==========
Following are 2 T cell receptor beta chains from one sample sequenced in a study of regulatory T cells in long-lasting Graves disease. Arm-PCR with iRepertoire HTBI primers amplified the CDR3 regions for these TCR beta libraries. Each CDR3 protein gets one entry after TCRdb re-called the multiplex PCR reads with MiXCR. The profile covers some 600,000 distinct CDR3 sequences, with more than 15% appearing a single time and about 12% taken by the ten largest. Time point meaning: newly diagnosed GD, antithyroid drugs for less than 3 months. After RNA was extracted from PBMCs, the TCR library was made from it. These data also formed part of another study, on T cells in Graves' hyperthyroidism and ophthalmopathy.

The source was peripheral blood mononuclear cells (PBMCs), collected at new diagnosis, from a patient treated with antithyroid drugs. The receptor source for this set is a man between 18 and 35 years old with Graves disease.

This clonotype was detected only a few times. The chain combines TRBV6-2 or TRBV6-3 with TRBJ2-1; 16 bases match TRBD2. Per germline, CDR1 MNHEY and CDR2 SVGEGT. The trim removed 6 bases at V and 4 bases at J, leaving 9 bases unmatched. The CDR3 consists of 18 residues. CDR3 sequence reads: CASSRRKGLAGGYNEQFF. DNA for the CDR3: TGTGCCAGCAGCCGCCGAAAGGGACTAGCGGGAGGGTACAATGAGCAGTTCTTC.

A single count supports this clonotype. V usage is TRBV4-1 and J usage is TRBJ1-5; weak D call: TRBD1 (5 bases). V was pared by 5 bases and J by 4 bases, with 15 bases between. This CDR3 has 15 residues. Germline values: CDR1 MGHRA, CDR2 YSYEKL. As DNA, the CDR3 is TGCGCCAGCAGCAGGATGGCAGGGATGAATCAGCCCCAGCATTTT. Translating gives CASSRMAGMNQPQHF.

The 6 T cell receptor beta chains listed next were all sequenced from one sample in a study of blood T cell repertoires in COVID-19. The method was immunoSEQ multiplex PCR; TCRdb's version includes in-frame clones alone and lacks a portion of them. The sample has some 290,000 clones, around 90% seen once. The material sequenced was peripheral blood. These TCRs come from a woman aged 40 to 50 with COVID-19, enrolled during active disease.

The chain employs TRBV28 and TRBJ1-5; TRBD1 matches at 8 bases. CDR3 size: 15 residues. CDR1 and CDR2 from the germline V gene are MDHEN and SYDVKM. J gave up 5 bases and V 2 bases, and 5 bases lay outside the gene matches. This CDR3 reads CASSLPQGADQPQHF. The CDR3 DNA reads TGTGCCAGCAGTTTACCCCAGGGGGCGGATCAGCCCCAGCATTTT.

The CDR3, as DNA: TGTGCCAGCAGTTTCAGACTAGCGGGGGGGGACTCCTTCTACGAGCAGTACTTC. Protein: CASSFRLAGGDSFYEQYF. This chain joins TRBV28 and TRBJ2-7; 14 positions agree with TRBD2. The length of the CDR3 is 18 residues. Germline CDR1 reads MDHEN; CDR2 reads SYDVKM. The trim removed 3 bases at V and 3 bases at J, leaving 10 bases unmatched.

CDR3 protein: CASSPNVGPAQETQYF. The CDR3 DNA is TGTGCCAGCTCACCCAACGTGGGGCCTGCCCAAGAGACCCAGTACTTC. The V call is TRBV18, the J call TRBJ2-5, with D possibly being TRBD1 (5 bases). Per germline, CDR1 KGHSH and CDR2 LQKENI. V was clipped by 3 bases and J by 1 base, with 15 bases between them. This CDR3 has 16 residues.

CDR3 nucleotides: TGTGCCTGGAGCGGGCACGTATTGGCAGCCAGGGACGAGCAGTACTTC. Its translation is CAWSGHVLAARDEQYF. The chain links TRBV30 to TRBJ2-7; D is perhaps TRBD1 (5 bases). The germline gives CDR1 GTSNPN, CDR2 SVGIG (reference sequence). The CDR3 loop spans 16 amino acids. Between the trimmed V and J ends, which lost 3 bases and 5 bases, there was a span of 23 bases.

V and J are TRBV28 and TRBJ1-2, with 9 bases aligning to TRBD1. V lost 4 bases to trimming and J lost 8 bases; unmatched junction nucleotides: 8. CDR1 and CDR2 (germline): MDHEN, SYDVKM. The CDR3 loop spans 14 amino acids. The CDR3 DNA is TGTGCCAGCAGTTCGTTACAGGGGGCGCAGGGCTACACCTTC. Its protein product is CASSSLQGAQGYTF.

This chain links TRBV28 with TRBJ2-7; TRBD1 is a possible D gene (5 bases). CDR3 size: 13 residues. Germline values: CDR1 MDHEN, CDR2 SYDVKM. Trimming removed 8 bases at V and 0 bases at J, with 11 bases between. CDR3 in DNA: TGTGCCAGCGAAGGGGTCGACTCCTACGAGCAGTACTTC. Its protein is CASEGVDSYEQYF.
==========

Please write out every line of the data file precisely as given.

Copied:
Following are 2 T cell receptor beta chains from one sample sequenced in a study of regulatory T cells in long-lasting Graves disease. Arm-PCR with iRepertoire HTBI primers amplified the CDR3 regions for these TCR beta libraries. Each CDR3 protein gets one entry after TCRdb re-called the multiplex PCR reads with MiXCR. The profile covers some 600,000 distinct CDR3 sequences, with more than 15% appearing a single time and about 12% taken by the ten largest. Time point meaning: newly diagnosed GD, antithyroid drugs for less than 3 months. After RNA was extracted from PBMCs, the TCR library was made from it. These data also formed part of another study, on T cells in Graves' hyperthyroidism and ophthalmopathy.

The source was peripheral blood mononuclear cells (PBMCs), collected at new diagnosis, from a patient treated with antithyroid drugs. The receptor source for this set is a man between 18 and 35 years old with Graves disease.

This clonotype was detected only a few times. The chain combines TRBV6-2 or TRBV6-3 with TRBJ2-1; 16 bases match TRBD2. Per germline, CDR1 MNHEY and CDR2 SVGEGT. The trim removed 6 bases at V and 4 bases at J, leaving 9 bases unmatched. The CDR3 consists of 18 residues. CDR3 sequence reads: CASSRRKGLAGGYNEQFF. DNA for the CDR3: TGTGCCAGCAGCCGCCGAAAGGGACTAGCGGGAGGGTACAATGAGCAGTTCTTC.

A single count supports this clonotype. V usage is TRBV4-1 and J usage is TRBJ1-5; weak D call: TRBD1 (5 bases). V was pared by 5 bases and J by 4 bases, with 15 bases between. This CDR3 has 15 residues. Germline values: CDR1 MGHRA, CDR2 YSYEKL. As DNA, the CDR3 is TGCGCCAGCAGCAGGATGGCAGGGATGAATCAGCCCCAGCATTTT. Translating gives CASSRMAGMNQPQHF.

The 6 T cell receptor beta chains listed next were all sequenced from one sample in a study of blood T cell repertoires in COVID-19. The method was immunoSEQ multiplex PCR; TCRdb's version includes in-frame clones alone and lacks a portion of them. The sample has some 290,000 clones, around 90% seen once. The material sequenced was peripheral blood. These TCRs come from a woman aged 40 to 50 with COVID-19, enrolled during active disease.

The chain employs TRBV28 and TRBJ1-5; TRBD1 matches at 8 bases. CDR3 size: 15 residues. CDR1 and CDR2 from the germline V gene are MDHEN and SYDVKM. J gave up 5 bases and V 2 bases, and 5 bases lay outside the gene matches. This CDR3 reads CASSLPQGADQPQHF. The CDR3 DNA reads TGTGCCAGCAGTTTACCCCAGGGGGCGGATCAGCCCCAGCATTTT.

The CDR3, as DNA: TGTGCCAGCAGTTTCAGACTAGCGGGGGGGGACTCCTTCTACGAGCAGTACTTC. Protein: CASSFRLAGGDSFYEQYF. This chain joins TRBV28 and TRBJ2-7; 14 positions agree with TRBD2. The length of the CDR3 is 18 residues. Germline CDR1 reads MDHEN; CDR2 reads SYDVKM. The trim removed 3 bases at V and 3 bases at J, leaving 10 bases unmatched.

CDR3 protein: CASSPNVGPAQETQYF. The CDR3 DNA is TGTGCCAGCTCACCCAACGTGGGGCCTGCCCAAGAGACCCAGTACTTC. The V call is TRBV18, the J call TRBJ2-5, with D possibly being TRBD1 (5 bases). Per germline, CDR1 KGHSH and CDR2 LQKENI. V was clipped by 3 bases and J by 1 base, with 15 bases between them. This CDR3 has 16 residues.

CDR3 nucleotides: TGTGCCTGGAGCGGGCACGTATTGGCAGCCAGGGACGAGCAGTACTTC. Its translation is CAWSGHVLAARDEQYF. The chain links TRBV30 to TRBJ2-7; D is perhaps TRBD1 (5 bases). The germline gives CDR1 GTSNPN, CDR2 SVGIG (reference sequence). The CDR3 loop spans 16 amino acids. Between the trimmed V and J ends, which lost 3 bases and 5 bases, there was a span of 23 bases.

V and J are TRBV28 and TRBJ1-2, with 9 bases aligning to TRBD1. V lost 4 bases to trimming and J lost 8 bases; unmatched junction nucleotides: 8. CDR1 and CDR2 (germline): MDHEN, SYDVKM. The CDR3 loop spans 14 amino acids. The CDR3 DNA is TGTGCCAGCAGTTCGTTACAGGGGGCGCAGGGCTACACCTTC. Its protein product is CASSSLQGAQGYTF.

This chain links TRBV28 with TRBJ2-7; TRBD1 is a possible D gene (5 bases). CDR3 size: 13 residues. Germline values: CDR1 MDHEN, CDR2 SYDVKM. Trimming removed 8 bases at V and 0 bases at J, with 11 bases between. CDR3 in DNA: TGTGCCAGCGAAGGGGTCGACTCCTACGAGCAGTACTTC. Its protein is CASEGVDSYEQYF.